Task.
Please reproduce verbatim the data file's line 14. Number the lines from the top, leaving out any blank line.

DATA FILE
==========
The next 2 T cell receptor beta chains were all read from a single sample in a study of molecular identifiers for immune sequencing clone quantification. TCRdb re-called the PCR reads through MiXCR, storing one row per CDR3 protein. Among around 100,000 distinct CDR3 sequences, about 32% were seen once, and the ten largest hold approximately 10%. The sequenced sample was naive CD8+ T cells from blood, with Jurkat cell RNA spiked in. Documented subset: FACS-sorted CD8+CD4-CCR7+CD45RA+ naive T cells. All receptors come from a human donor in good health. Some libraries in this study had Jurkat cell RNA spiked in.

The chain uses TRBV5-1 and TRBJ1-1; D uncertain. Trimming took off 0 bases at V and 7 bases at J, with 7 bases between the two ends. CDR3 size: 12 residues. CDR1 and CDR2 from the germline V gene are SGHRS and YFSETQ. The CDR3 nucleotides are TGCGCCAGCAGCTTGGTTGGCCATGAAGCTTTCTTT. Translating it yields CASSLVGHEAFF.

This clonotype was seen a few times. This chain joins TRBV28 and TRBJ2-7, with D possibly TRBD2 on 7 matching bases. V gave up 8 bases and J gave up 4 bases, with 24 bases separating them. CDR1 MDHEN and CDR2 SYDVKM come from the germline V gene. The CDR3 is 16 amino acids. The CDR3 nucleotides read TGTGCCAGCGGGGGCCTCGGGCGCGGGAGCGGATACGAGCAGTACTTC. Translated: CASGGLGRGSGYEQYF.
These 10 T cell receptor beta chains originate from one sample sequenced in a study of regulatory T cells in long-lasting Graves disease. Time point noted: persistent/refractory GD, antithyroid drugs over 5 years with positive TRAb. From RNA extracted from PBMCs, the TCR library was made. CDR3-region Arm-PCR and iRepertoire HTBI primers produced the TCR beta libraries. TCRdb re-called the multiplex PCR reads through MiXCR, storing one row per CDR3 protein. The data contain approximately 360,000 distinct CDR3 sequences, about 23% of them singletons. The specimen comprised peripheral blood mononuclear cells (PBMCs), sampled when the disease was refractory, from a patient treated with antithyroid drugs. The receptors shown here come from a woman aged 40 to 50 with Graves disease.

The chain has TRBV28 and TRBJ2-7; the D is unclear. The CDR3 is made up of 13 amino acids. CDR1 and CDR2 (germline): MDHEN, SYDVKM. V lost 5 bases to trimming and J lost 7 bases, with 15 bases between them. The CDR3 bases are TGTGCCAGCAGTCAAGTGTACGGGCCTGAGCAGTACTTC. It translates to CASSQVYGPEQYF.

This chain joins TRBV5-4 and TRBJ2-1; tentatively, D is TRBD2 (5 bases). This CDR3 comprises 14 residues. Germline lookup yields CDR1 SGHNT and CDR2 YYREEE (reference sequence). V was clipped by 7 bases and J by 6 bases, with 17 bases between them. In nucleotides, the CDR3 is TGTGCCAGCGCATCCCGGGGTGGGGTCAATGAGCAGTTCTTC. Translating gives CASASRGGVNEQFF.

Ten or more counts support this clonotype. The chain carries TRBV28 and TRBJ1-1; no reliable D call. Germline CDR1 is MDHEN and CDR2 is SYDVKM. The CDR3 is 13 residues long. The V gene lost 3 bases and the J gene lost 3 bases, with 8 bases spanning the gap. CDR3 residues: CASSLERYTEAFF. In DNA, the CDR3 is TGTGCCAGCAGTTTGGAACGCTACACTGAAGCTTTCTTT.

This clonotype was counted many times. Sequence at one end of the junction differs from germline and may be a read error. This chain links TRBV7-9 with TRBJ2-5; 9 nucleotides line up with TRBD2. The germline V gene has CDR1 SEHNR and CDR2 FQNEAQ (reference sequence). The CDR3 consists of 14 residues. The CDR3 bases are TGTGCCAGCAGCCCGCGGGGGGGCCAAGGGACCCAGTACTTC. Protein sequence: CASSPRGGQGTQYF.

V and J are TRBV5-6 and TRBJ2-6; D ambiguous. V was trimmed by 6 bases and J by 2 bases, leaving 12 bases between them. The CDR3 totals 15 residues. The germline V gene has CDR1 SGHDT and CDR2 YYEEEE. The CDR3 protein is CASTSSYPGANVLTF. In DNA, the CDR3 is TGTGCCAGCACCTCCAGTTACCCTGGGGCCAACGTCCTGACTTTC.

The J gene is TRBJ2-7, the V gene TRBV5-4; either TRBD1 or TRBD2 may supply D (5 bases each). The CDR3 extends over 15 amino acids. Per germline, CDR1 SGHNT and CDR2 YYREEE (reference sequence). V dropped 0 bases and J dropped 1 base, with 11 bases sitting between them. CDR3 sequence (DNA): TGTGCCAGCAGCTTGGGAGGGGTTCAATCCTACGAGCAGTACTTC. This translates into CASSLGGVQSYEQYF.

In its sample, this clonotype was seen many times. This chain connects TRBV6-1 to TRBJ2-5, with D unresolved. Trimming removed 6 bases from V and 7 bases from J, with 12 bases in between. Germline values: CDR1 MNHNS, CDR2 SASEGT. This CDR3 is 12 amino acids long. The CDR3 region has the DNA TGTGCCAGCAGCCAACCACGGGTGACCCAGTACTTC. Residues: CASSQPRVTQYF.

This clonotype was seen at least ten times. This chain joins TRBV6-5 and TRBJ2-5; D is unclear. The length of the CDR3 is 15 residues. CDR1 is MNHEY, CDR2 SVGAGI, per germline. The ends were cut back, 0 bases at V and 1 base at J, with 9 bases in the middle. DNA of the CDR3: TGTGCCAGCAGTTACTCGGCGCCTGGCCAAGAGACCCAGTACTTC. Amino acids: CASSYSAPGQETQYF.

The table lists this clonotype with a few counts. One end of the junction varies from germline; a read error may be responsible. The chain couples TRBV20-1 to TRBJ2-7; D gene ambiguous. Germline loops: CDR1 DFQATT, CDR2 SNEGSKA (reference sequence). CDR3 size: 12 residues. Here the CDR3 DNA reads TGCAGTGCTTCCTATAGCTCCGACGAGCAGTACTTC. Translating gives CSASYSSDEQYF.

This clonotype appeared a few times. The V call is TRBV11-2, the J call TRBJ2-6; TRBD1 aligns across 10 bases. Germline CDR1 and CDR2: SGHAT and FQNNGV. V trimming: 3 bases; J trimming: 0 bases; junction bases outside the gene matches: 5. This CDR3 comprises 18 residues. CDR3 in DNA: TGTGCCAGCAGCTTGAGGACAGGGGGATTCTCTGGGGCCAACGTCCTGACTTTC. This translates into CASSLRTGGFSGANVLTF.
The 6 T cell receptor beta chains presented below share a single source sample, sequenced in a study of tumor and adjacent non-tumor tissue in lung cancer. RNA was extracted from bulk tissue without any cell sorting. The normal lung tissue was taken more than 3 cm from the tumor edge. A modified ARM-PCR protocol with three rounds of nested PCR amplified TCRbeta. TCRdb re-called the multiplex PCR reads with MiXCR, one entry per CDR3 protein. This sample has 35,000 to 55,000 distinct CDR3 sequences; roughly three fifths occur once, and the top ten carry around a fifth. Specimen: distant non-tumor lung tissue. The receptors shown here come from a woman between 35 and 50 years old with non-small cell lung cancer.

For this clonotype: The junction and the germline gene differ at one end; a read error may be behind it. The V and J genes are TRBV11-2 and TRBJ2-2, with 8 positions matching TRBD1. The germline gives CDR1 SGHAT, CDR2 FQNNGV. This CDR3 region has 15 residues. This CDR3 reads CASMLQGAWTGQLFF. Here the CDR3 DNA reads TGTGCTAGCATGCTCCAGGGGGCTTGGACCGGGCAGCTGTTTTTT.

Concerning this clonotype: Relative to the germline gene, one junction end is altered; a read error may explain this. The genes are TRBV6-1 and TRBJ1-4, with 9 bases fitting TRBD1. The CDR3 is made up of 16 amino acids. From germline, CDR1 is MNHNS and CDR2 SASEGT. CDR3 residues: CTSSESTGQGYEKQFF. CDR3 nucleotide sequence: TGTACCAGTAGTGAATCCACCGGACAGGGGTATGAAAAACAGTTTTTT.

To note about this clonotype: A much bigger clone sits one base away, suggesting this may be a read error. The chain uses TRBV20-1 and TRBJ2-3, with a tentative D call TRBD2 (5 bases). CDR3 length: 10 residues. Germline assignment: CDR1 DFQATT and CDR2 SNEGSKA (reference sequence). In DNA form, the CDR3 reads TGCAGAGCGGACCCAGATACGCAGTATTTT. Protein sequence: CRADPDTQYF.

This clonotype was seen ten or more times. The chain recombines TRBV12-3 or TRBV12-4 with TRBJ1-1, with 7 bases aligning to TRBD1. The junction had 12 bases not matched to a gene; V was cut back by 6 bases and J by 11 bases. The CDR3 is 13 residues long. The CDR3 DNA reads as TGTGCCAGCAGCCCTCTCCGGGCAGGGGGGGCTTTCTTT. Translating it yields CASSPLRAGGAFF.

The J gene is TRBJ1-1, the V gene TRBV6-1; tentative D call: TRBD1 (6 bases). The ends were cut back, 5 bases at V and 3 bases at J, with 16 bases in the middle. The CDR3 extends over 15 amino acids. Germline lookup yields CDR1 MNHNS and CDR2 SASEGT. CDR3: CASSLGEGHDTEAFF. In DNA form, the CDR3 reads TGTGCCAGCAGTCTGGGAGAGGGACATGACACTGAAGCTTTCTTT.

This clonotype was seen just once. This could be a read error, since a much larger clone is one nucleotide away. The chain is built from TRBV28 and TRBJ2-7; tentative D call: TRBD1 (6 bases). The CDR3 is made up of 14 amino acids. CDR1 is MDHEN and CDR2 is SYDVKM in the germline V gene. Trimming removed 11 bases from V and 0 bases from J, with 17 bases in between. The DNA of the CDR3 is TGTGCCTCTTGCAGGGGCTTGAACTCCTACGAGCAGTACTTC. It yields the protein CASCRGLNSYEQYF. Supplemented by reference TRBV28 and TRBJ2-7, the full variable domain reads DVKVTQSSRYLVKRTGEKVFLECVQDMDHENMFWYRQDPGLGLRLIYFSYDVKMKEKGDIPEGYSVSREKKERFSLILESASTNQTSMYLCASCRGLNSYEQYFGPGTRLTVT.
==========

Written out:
This clonotype appeared a few times. The V call is TRBV11-2, the J call TRBJ2-6; TRBD1 aligns across 10 bases. Germline CDR1 and CDR2: SGHAT and FQNNGV. V trimming: 3 bases; J trimming: 0 bases; junction bases outside the gene matches: 5. This CDR3 comprises 18 residues. CDR3 in DNA: TGTGCCAGCAGCTTGAGGACAGGGGGATTCTCTGGGGCCAACGTCCTGACTTTC. This translates into CASSLRTGGFSGANVLTF.